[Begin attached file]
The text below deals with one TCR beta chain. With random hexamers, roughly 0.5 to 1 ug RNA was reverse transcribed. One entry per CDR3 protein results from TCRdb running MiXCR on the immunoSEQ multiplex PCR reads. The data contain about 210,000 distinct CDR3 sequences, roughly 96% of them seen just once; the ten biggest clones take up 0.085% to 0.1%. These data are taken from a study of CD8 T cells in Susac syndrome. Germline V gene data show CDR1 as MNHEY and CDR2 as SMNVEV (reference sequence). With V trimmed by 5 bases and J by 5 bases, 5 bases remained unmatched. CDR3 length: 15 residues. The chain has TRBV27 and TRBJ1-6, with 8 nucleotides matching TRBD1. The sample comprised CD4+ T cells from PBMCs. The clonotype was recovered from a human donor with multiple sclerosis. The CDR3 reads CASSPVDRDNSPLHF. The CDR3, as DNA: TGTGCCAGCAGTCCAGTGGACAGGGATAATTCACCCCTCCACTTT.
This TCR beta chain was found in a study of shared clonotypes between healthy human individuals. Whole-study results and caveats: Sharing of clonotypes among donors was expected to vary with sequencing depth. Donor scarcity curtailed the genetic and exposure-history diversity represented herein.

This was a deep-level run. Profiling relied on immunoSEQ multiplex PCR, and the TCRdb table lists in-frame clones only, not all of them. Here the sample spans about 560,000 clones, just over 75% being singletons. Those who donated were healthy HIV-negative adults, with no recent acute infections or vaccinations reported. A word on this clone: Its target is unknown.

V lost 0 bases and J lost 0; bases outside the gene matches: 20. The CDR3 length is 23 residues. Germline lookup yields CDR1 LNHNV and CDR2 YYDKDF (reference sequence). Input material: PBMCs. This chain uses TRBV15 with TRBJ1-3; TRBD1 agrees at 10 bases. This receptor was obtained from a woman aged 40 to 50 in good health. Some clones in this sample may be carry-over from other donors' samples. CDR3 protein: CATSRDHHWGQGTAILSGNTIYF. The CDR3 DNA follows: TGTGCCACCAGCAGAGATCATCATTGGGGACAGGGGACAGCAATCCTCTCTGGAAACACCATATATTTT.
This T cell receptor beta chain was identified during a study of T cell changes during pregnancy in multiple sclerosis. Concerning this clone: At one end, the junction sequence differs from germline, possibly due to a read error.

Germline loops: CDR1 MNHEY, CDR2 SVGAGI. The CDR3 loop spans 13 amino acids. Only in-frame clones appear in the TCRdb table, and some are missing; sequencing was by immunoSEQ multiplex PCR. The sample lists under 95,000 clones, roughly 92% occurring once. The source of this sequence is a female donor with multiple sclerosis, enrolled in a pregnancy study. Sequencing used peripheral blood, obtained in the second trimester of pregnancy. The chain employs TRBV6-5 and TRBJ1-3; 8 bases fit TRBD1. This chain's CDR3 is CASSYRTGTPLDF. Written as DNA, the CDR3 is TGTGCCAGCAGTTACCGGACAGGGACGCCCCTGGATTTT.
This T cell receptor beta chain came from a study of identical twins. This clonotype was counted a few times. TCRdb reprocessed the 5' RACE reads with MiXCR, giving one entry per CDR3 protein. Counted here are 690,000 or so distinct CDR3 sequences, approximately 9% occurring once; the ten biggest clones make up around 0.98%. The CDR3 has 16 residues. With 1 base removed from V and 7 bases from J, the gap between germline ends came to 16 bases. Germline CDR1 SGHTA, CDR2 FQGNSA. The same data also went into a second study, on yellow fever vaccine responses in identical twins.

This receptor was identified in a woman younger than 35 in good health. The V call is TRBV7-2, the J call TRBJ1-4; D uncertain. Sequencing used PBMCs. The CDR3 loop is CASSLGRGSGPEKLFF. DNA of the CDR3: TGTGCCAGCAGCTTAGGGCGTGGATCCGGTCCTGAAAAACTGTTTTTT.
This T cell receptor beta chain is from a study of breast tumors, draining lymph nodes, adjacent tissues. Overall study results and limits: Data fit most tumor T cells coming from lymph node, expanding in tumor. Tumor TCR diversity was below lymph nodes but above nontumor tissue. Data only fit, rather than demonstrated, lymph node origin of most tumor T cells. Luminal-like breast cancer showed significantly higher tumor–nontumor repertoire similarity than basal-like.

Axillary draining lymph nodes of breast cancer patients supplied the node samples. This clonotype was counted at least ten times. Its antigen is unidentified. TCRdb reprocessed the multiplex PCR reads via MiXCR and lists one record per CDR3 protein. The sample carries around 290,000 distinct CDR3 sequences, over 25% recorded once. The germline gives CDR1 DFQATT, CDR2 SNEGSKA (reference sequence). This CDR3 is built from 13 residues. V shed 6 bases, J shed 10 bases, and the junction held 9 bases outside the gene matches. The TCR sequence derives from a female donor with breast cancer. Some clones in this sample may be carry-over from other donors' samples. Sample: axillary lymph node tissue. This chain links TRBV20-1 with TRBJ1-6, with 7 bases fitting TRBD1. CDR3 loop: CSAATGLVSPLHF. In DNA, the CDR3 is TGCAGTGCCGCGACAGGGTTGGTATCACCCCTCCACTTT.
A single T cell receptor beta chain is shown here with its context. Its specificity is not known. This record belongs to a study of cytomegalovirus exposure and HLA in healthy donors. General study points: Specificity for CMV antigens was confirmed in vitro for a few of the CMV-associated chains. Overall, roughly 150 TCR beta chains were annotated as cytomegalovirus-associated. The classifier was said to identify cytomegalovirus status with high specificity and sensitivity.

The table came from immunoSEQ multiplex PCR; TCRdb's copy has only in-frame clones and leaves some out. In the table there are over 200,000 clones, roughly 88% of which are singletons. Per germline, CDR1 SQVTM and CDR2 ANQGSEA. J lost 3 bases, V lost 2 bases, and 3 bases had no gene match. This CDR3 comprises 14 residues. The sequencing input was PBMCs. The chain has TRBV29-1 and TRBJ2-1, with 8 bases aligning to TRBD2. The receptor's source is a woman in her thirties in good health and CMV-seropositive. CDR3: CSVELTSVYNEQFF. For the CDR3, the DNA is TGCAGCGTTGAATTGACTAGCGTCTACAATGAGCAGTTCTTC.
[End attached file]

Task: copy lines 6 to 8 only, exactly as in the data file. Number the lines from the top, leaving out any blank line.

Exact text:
Germline loops: CDR1 MNHEY, CDR2 SVGAGI. The CDR3 loop spans 13 amino acids. Only in-frame clones appear in the TCRdb table, and some are missing; sequencing was by immunoSEQ multiplex PCR. The sample lists under 95,000 clones, roughly 92% occurring once. The source of this sequence is a female donor with multiple sclerosis, enrolled in a pregnancy study. Sequencing used peripheral blood, obtained in the second trimester of pregnancy. The chain employs TRBV6-5 and TRBJ1-3; 8 bases fit TRBD1. This chain's CDR3 is CASSYRTGTPLDF. Written as DNA, the CDR3 is TGTGCCAGCAGTTACCGGACAGGGACGCCCCTGGATTTT.
This T cell receptor beta chain came from a study of identical twins. This clonotype was counted a few times. TCRdb reprocessed the 5' RACE reads with MiXCR, giving one entry per CDR3 protein. Counted here are 690,000 or so distinct CDR3 sequences, approximately 9% occurring once; the ten biggest clones make up around 0.98%. The CDR3 has 16 residues. With 1 base removed from V and 7 bases from J, the gap between germline ends came to 16 bases. Germline CDR1 SGHTA, CDR2 FQGNSA. The same data also went into a second study, on yellow fever vaccine responses in identical twins.

This receptor was identified in a woman younger than 35 in good health. The V call is TRBV7-2, the J call TRBJ1-4; D uncertain. Sequencing used PBMCs. The CDR3 loop is CASSLGRGSGPEKLFF. DNA of the CDR3: TGTGCCAGCAGCTTAGGGCGTGGATCCGGTCCTGAAAAACTGTTTTTT.